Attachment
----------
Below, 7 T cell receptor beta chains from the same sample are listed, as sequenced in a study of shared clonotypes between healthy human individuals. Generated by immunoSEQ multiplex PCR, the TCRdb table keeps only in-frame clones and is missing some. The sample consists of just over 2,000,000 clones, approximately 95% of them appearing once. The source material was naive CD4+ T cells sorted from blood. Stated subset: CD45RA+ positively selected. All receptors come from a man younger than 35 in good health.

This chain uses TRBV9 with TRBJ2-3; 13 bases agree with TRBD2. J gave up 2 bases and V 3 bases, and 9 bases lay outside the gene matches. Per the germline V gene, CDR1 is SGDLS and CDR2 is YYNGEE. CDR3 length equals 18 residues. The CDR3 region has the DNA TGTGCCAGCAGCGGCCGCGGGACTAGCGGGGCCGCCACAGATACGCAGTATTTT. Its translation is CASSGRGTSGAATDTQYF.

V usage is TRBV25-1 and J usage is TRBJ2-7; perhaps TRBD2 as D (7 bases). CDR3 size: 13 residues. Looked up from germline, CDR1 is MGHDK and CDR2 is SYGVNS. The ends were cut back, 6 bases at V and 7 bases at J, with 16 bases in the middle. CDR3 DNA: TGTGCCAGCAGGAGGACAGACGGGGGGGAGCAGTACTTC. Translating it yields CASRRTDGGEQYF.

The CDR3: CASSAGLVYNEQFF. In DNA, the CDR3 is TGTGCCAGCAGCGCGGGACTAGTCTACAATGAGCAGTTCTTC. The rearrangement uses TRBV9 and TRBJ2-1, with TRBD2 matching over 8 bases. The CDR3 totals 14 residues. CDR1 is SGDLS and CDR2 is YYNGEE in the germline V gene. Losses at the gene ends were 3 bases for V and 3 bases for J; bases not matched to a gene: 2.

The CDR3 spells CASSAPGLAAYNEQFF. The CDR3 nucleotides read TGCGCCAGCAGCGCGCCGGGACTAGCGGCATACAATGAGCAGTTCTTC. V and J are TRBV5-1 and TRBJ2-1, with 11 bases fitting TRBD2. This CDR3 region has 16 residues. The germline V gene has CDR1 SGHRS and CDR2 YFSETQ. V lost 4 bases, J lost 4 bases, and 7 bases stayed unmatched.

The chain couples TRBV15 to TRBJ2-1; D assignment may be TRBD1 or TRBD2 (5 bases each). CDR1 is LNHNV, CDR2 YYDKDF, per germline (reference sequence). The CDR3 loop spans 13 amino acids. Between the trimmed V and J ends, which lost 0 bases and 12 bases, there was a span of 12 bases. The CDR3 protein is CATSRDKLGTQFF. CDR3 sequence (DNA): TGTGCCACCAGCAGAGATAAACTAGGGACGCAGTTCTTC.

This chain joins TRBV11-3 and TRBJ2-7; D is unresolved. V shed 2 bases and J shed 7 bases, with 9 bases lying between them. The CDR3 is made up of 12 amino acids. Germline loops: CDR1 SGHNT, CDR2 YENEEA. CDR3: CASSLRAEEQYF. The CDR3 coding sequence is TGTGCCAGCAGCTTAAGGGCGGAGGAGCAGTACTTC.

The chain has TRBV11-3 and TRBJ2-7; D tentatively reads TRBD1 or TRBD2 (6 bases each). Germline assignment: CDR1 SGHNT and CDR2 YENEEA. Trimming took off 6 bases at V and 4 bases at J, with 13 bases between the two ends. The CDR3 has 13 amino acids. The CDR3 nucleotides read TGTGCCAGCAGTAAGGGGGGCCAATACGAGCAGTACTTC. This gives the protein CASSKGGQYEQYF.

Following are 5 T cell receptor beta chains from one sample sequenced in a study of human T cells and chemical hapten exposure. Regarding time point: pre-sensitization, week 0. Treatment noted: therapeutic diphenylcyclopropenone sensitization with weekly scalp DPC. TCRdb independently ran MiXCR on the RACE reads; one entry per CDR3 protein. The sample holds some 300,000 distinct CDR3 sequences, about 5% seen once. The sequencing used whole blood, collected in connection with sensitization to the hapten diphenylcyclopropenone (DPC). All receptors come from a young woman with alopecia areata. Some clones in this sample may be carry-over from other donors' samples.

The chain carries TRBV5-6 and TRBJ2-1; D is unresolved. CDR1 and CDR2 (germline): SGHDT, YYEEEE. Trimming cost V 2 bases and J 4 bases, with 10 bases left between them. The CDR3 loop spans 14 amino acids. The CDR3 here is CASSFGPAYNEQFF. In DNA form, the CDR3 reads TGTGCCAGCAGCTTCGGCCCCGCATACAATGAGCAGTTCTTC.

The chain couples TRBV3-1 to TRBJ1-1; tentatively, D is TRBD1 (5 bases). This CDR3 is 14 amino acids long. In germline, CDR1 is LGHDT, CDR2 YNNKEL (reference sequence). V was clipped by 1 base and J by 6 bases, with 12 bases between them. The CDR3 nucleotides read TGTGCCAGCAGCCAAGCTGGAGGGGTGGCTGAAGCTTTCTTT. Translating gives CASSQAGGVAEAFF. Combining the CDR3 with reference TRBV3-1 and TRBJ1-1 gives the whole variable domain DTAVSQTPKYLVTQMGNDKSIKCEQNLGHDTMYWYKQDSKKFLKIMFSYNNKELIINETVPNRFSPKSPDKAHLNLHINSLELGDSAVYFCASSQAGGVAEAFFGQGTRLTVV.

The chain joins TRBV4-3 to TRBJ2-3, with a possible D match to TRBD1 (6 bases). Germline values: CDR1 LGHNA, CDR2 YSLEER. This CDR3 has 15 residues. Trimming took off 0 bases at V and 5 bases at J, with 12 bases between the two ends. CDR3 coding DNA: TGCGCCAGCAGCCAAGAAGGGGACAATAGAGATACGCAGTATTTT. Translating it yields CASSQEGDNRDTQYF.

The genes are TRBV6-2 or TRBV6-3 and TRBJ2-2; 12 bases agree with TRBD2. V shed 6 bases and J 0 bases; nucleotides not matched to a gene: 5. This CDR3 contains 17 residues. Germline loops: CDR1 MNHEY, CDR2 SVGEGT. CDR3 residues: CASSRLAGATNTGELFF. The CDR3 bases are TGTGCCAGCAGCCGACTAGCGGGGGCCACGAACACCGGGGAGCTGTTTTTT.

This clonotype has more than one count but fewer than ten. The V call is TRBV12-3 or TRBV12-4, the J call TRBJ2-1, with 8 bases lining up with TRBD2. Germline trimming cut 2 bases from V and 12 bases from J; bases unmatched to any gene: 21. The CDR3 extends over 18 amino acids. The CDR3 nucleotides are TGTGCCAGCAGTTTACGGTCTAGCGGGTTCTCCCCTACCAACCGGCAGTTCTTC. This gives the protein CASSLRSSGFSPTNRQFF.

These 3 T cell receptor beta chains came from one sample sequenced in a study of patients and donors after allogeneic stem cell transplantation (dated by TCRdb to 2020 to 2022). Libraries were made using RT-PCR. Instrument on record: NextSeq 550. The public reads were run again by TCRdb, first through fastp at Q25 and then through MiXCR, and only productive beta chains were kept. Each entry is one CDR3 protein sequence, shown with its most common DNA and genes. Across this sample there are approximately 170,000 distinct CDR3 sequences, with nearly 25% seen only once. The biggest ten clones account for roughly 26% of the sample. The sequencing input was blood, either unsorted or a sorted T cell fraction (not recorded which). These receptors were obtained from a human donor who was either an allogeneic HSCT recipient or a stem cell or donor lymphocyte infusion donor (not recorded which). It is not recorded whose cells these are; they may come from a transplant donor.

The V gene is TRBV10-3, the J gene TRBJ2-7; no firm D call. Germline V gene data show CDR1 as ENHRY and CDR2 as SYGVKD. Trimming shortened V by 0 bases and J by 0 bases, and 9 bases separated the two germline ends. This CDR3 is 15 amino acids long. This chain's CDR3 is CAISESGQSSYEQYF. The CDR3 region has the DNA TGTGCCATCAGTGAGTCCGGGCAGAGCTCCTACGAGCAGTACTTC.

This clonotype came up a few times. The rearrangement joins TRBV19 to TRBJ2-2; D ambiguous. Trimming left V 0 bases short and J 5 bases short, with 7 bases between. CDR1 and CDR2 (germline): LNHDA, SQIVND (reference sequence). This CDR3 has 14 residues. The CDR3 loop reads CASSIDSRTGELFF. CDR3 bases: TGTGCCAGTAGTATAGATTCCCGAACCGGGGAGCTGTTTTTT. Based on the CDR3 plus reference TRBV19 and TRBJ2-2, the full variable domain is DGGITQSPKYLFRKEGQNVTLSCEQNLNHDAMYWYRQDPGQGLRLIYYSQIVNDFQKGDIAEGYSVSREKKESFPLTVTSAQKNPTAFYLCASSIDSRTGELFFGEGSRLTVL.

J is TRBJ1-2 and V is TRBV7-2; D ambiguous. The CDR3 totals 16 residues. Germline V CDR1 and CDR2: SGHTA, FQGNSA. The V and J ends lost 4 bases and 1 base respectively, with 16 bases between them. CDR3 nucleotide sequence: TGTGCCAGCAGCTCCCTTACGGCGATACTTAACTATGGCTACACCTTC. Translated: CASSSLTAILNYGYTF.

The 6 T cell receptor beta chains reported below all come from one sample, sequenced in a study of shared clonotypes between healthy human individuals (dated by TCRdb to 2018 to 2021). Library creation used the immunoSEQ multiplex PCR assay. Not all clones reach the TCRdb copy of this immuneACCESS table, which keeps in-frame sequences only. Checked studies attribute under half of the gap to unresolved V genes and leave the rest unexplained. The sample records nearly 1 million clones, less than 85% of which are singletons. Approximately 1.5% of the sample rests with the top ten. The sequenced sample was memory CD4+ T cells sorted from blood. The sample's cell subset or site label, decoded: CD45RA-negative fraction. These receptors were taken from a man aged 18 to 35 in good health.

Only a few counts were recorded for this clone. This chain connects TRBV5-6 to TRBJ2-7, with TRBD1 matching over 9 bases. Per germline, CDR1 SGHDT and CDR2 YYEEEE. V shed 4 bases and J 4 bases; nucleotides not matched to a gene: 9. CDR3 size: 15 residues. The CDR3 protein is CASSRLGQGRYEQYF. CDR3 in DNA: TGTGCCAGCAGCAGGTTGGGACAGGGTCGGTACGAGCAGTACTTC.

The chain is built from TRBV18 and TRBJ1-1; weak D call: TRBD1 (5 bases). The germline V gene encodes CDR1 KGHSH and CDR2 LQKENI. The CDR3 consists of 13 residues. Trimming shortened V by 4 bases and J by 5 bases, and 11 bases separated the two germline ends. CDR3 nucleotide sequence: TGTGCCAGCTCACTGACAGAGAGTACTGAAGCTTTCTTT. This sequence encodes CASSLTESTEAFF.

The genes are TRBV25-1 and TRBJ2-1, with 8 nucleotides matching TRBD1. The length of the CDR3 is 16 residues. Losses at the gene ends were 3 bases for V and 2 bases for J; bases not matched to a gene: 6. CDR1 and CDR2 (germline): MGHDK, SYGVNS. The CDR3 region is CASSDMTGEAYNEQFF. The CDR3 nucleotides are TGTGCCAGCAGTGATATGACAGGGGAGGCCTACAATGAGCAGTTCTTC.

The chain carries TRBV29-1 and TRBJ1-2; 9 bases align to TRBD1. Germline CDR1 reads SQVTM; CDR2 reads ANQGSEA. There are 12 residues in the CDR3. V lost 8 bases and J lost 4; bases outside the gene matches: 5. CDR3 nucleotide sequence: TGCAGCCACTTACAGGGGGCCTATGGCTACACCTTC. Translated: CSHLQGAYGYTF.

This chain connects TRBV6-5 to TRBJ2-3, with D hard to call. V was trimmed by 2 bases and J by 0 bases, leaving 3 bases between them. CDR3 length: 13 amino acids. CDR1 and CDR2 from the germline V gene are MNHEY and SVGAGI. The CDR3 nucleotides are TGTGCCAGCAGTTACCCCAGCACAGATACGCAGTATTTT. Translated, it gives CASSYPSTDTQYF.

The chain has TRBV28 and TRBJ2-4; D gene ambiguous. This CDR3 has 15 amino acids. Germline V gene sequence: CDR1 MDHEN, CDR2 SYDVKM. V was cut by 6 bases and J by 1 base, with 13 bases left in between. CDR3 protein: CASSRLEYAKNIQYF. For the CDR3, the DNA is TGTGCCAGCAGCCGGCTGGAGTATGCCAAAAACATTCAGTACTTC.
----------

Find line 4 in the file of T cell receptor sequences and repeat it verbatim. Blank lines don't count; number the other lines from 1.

The CDR3: CASSAGLVYNEQFF. In DNA, the CDR3 is TGTGCCAGCAGCGCGGGACTAGTCTACAATGAGCAGTTCTTC. The rearrangement uses TRBV9 and TRBJ2-1, with TRBD2 matching over 8 bases. The CDR3 totals 14 residues. CDR1 is SGDLS and CDR2 is YYNGEE in the germline V gene. Losses at the gene ends were 3 bases for V and 3 bases for J; bases not matched to a gene: 2.